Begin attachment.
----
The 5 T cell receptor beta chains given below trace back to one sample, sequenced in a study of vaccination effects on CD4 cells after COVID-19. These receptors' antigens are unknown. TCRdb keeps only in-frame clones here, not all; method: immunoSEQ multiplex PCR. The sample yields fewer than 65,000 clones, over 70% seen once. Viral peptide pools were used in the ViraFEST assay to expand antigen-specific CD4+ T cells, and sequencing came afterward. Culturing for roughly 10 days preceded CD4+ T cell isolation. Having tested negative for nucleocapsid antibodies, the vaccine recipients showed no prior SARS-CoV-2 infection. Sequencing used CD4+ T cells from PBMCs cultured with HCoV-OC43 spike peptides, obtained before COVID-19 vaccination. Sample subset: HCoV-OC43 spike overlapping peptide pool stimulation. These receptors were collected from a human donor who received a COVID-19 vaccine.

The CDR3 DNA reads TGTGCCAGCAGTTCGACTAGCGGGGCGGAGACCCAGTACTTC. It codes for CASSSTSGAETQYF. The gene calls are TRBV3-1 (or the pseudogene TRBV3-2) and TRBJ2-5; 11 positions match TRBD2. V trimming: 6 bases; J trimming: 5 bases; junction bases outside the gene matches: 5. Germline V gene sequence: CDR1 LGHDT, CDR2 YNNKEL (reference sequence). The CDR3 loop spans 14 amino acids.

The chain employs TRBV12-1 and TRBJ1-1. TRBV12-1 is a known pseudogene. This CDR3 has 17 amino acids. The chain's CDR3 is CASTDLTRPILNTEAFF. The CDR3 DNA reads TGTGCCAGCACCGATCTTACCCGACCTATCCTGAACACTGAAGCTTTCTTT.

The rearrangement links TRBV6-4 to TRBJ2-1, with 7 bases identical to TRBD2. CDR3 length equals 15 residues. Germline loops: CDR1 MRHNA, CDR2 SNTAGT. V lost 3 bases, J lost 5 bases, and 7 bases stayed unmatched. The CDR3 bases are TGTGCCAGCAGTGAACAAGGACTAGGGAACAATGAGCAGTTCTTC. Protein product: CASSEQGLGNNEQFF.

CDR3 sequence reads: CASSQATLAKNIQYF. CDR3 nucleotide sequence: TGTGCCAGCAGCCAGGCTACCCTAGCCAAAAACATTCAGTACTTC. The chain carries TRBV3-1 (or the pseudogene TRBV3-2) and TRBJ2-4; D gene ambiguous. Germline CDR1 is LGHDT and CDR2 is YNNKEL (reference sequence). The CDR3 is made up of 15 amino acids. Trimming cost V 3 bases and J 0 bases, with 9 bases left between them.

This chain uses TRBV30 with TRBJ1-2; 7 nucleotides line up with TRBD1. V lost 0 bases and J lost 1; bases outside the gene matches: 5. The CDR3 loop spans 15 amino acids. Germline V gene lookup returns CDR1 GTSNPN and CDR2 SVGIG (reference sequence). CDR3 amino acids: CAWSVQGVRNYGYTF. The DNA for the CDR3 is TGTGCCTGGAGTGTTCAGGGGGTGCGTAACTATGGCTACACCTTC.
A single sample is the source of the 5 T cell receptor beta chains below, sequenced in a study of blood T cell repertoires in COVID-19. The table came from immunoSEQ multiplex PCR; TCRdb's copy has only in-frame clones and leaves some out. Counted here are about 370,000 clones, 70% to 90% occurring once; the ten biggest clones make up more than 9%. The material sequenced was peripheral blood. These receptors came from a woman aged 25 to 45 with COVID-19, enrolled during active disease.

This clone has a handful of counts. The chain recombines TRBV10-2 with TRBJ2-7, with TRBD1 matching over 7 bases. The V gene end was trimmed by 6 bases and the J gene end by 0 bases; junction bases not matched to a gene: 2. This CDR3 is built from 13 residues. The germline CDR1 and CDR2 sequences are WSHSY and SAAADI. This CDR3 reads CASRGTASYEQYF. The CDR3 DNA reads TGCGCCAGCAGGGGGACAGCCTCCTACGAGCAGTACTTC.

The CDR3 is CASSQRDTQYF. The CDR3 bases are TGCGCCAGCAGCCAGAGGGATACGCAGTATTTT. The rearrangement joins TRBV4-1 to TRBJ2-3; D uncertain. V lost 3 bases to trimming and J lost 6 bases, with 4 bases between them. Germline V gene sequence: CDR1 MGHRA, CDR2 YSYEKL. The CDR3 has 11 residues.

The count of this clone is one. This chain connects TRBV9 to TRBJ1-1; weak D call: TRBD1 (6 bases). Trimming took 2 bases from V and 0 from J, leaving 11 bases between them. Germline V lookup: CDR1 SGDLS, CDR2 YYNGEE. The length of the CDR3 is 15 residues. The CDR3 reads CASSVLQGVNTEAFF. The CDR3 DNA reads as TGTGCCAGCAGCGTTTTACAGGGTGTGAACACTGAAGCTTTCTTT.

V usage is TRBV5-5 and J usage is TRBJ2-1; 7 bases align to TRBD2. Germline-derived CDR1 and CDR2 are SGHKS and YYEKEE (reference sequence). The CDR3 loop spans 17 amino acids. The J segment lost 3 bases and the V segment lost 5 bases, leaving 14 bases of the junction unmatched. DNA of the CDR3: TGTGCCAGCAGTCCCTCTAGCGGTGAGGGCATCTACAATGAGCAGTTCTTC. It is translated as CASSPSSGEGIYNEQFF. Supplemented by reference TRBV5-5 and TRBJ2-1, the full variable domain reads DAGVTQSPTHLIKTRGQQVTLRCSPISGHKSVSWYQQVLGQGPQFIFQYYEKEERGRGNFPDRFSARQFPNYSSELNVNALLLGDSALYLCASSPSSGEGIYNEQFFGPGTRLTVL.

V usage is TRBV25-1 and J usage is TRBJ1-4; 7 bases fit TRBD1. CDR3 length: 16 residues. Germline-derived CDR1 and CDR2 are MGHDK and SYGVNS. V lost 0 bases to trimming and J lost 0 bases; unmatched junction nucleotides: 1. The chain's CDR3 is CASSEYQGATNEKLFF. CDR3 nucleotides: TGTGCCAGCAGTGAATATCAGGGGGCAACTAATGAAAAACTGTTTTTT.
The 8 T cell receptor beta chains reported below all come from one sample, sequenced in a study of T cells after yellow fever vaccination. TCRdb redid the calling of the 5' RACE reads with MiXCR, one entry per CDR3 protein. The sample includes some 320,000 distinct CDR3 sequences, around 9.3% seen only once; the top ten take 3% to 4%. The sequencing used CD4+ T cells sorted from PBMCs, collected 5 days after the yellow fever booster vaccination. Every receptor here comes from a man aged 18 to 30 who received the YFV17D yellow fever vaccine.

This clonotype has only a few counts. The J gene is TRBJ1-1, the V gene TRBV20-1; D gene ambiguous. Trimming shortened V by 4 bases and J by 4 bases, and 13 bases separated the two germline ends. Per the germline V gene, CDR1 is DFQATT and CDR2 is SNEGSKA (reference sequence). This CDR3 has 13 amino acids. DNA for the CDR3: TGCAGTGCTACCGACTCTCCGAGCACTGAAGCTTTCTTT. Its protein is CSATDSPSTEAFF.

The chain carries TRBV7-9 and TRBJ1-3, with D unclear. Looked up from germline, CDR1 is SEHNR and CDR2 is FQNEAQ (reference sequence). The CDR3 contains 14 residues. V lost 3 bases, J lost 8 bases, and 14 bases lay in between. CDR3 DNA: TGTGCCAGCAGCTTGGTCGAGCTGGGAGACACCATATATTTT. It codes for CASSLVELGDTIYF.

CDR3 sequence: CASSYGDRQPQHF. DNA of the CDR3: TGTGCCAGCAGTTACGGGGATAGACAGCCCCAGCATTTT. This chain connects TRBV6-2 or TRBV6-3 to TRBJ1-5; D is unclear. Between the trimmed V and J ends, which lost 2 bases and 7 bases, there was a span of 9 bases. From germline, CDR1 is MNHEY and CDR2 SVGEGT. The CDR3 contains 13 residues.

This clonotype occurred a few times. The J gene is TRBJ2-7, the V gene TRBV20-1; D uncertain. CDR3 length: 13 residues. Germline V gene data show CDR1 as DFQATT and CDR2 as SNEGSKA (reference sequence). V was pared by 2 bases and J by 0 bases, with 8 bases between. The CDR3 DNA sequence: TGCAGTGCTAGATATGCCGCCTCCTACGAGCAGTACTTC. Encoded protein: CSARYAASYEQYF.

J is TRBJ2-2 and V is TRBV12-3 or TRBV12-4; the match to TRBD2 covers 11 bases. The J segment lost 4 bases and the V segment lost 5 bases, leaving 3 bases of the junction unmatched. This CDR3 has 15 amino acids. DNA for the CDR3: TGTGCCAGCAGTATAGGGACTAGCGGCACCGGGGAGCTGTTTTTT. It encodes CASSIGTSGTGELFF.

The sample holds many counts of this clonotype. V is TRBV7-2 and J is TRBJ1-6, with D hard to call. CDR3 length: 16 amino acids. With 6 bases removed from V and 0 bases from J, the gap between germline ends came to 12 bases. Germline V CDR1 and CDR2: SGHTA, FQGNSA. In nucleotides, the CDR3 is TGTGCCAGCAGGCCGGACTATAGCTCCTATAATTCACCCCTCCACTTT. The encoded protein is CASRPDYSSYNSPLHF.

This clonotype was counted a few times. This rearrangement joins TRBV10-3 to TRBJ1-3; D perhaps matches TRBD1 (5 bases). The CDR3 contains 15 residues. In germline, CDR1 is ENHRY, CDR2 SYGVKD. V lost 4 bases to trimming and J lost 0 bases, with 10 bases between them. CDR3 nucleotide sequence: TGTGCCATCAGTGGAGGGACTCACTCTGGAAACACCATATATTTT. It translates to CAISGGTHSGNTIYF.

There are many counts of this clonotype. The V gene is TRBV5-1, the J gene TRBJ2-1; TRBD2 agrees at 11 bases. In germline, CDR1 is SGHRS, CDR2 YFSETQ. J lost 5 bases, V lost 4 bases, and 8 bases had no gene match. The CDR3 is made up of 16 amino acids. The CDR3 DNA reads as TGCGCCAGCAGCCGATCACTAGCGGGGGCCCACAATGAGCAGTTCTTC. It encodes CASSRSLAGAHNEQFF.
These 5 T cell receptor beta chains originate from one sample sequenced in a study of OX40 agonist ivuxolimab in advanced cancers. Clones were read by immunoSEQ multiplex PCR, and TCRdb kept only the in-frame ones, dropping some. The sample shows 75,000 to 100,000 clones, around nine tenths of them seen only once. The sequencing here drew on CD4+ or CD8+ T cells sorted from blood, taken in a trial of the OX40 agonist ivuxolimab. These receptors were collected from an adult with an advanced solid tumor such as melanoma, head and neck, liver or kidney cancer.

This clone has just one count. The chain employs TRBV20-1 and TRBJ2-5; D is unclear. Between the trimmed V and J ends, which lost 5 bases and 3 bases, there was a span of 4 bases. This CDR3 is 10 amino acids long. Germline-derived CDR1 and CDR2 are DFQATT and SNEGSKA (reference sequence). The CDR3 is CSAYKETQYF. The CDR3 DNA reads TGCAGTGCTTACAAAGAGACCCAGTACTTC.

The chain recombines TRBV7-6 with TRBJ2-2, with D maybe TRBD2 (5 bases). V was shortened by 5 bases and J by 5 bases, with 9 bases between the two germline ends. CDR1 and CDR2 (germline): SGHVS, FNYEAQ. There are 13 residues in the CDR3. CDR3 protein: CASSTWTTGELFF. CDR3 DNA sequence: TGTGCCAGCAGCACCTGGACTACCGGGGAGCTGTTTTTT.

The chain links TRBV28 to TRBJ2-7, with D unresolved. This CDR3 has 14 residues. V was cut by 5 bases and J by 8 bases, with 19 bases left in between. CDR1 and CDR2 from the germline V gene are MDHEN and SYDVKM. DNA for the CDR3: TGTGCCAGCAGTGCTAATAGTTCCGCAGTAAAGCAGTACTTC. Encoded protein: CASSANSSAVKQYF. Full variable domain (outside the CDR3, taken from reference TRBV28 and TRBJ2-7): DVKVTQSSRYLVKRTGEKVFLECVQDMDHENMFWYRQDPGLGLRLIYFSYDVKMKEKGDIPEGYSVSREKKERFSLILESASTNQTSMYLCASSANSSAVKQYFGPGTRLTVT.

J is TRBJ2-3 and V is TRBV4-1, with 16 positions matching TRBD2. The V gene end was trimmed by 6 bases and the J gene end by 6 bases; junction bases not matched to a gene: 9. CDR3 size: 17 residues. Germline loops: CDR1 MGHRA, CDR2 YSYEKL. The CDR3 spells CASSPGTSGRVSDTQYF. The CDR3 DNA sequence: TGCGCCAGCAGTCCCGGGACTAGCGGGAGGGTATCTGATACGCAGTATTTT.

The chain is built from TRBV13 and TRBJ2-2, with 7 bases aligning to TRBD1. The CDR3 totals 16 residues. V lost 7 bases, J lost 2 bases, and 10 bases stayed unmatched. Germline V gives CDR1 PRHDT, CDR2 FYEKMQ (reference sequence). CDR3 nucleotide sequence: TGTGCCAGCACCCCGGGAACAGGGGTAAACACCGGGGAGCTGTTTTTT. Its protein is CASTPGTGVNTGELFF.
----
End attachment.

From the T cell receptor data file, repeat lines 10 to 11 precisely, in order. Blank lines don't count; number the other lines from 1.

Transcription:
The count of this clone is one. This chain connects TRBV9 to TRBJ1-1; weak D call: TRBD1 (6 bases). Trimming took 2 bases from V and 0 from J, leaving 11 bases between them. Germline V lookup: CDR1 SGDLS, CDR2 YYNGEE. The length of the CDR3 is 15 residues. The CDR3 reads CASSVLQGVNTEAFF. The CDR3 DNA reads as TGTGCCAGCAGCGTTTTACAGGGTGTGAACACTGAAGCTTTCTTT.

V usage is TRBV5-5 and J usage is TRBJ2-1; 7 bases align to TRBD2. Germline-derived CDR1 and CDR2 are SGHKS and YYEKEE (reference sequence). The CDR3 loop spans 17 amino acids. The J segment lost 3 bases and the V segment lost 5 bases, leaving 14 bases of the junction unmatched. DNA of the CDR3: TGTGCCAGCAGTCCCTCTAGCGGTGAGGGCATCTACAATGAGCAGTTCTTC. It is translated as CASSPSSGEGIYNEQFF. Supplemented by reference TRBV5-5 and TRBJ2-1, the full variable domain reads DAGVTQSPTHLIKTRGQQVTLRCSPISGHKSVSWYQQVLGQGPQFIFQYYEKEERGRGNFPDRFSARQFPNYSSELNVNALLLGDSALYLCASSPSSGEGIYNEQFFGPGTRLTVL.